8 Tankless Gas Water Heaters – (Reviews of Natural and Propane Gas Tankless Heaters)

Let’s start with the facts. You are probably on this website because you are one of the millions of Americans with an aging water heater and you know that it’s usually the second biggest energy hog in your home. And doesn’t everyone want to save as much money as possible on their water and energy bills? Let’s assume you have made it this far because you want to buy the best tankless water heater, but you are not quite sure if you should choose an electric unit or a natural gas or propane-powered tankless heater. You can trust that we have put together a great list of the best tankless gas water heater reviews to help you make this decision.

Here is the lowdown: gas units are more powerful, which means that they are best for busy families who use a high volume of hot water (showers, dishwashers, clothes washers, and hot water taps combined). Or if you have a home with upgraded, luxury bathroom fixtures, or even a vacation home, tankless gas water heaters are your best choice. Another option is to use gas tankless units for commercial applications like small restaurants or beauty salons, etc.

It’s worth mentioning that gas tankless water heaters are more expensive. Gas tankless water heaters are also engineered to have great efficiency — especially if you go with one of the condensing units. Condensing models are more expensive because they are designed to pull the exhaust heat (combustion of burning gases) back into the heater to reheat water, and then force the cooler air through the exhaust. This not only makes the unit more efficient for you, but also makes the exhaust process safer and allows you to use cheaper materials for piping.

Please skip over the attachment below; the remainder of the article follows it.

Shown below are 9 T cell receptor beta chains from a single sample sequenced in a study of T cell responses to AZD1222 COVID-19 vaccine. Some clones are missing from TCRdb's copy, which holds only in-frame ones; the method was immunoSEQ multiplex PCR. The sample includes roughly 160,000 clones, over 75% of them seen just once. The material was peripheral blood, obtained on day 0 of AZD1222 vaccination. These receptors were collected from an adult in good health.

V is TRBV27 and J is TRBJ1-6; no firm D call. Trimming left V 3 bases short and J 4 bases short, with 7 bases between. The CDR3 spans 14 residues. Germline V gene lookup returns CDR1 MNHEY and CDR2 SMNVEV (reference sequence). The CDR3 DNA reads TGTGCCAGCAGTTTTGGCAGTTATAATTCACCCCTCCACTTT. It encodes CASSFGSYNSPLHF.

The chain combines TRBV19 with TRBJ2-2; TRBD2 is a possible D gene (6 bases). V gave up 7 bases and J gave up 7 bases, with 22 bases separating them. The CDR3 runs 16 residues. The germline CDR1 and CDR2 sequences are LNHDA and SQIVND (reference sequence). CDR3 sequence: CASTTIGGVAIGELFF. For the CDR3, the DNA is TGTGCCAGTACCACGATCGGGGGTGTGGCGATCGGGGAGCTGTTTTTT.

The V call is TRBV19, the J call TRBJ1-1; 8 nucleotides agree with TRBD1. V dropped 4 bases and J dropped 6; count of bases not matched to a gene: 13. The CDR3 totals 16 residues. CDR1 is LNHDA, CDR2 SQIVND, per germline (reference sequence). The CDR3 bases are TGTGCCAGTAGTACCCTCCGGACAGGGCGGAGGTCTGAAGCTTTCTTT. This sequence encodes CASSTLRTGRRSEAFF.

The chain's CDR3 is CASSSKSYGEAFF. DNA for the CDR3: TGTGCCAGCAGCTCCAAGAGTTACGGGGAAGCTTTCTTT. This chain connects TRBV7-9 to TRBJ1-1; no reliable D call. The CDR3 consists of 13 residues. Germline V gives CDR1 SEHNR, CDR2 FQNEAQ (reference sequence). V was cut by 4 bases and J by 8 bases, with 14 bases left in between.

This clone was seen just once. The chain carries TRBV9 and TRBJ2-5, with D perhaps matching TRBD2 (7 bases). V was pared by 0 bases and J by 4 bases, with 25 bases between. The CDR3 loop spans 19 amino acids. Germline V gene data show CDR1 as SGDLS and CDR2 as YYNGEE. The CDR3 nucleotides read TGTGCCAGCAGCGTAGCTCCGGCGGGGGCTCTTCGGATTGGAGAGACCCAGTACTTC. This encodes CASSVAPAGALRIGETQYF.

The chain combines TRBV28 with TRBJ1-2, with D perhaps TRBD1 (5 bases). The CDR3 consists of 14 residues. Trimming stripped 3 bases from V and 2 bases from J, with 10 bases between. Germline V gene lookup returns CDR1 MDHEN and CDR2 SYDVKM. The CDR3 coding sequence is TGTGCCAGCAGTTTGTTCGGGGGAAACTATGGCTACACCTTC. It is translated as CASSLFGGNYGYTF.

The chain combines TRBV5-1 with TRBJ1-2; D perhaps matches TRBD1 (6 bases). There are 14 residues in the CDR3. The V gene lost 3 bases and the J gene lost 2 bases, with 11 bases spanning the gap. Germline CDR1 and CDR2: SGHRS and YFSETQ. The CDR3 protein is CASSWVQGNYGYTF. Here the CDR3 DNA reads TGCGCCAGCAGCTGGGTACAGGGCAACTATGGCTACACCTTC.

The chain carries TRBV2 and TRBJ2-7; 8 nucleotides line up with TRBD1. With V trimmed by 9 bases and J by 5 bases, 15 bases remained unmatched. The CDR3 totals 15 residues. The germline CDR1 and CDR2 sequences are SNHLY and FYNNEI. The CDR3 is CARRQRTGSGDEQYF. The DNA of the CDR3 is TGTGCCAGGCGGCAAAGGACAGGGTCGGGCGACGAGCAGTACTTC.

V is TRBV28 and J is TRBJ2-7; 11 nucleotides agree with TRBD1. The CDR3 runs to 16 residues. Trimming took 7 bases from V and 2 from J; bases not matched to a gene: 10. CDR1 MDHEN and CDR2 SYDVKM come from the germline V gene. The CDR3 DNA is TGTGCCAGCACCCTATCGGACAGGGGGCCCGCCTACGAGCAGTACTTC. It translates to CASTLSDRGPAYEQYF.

All in all, you will not be disappointed with a gas unit. It will provide the comfort and consistent endless hot water. Here are eight gas tankless water heaters that we have reviewed for you.

  • 4.5 Customer Rating
  • Rinnai RUC98iN
  • Dimensions: 10 x 18.5 x 26 inches
  • Flow Rate: 9.8 GPM
  • Power Source: Gas-Powered
  • Weight: 82 pounds
  • Made In: Japan
  • Warranty: 12-year on heat exchanger, 5-year on parts, 1-year on labor
  • 4.5 Customer Rating
  • Takagi T-KJr2-IN-NG
  • Dimensions: 6.7 x 13.8 x 20.3 inches
  • Flow Rate: 6.6 GPM
  • Power Source: Gas-Powered
  • Weight: 38 pounds
  • Made In: USA
  • Warranty: 10 year heat exchanger and 5 year parts
  • 4 Customer Rating
  • Rinnai RL94eP
  • Dimensions: 9.3 x 14 x 23 inches
  • Flow Rate: 9.4 gallons
  • Power Source: Gas-Powered
  • Weight: 46 pounds
  • Made In: Japan
  • Warranty: 12-Year on Heat Exchanger, 5 Year Parts, 1 Year Labor
  • 4 Customer Rating
  • Noritz NRC661-DV-NG
  • Dimensions: 6.7 x 13.8 x 23.6 inches
  • Flow Rate: 6.5 GPM
  • Power Source: Gas-Powered
  • Weight: 38 pounds
  • Made In: Japan
  • Warranty: Manufacturers
  • 4 Customer Rating
  • Takagi T-H3-DV-N
  • Dimensions: 11.2 x 17.8 x 24.9 inches
  • Flow Rate: 10 GPM
  • Power Source: Gas-Powered
  • Weight: 59 pounds
  • Made In: USA
  • Warranty: Manufacturers
  • 4 Customer Rating
  • Rheem RTG-95XLN
  • Dimensions: 14 x 10 x 26 inches
  • Flow Rate: 9.5 GPM
  • Power Source: Gas-Powered
  • Weight: 54 pounds
  • Made In: USA
  • Warranty: Manufacturers

Rinnai RUC98iN Ultra Series Natural Gas Tankless Water Heater

While this unit is at the higher end of the price range, users rave about its features. Rinnai is pretty proud of the fact that they are the only water tank manufacturer to offer two installation options in one unit, saving you the hassle of buying extra parts. This Rinnai tankless water heater offers two options for natural gas venting—both concentric and PVC pipe options are found on the top of the unit for convenient access during installation.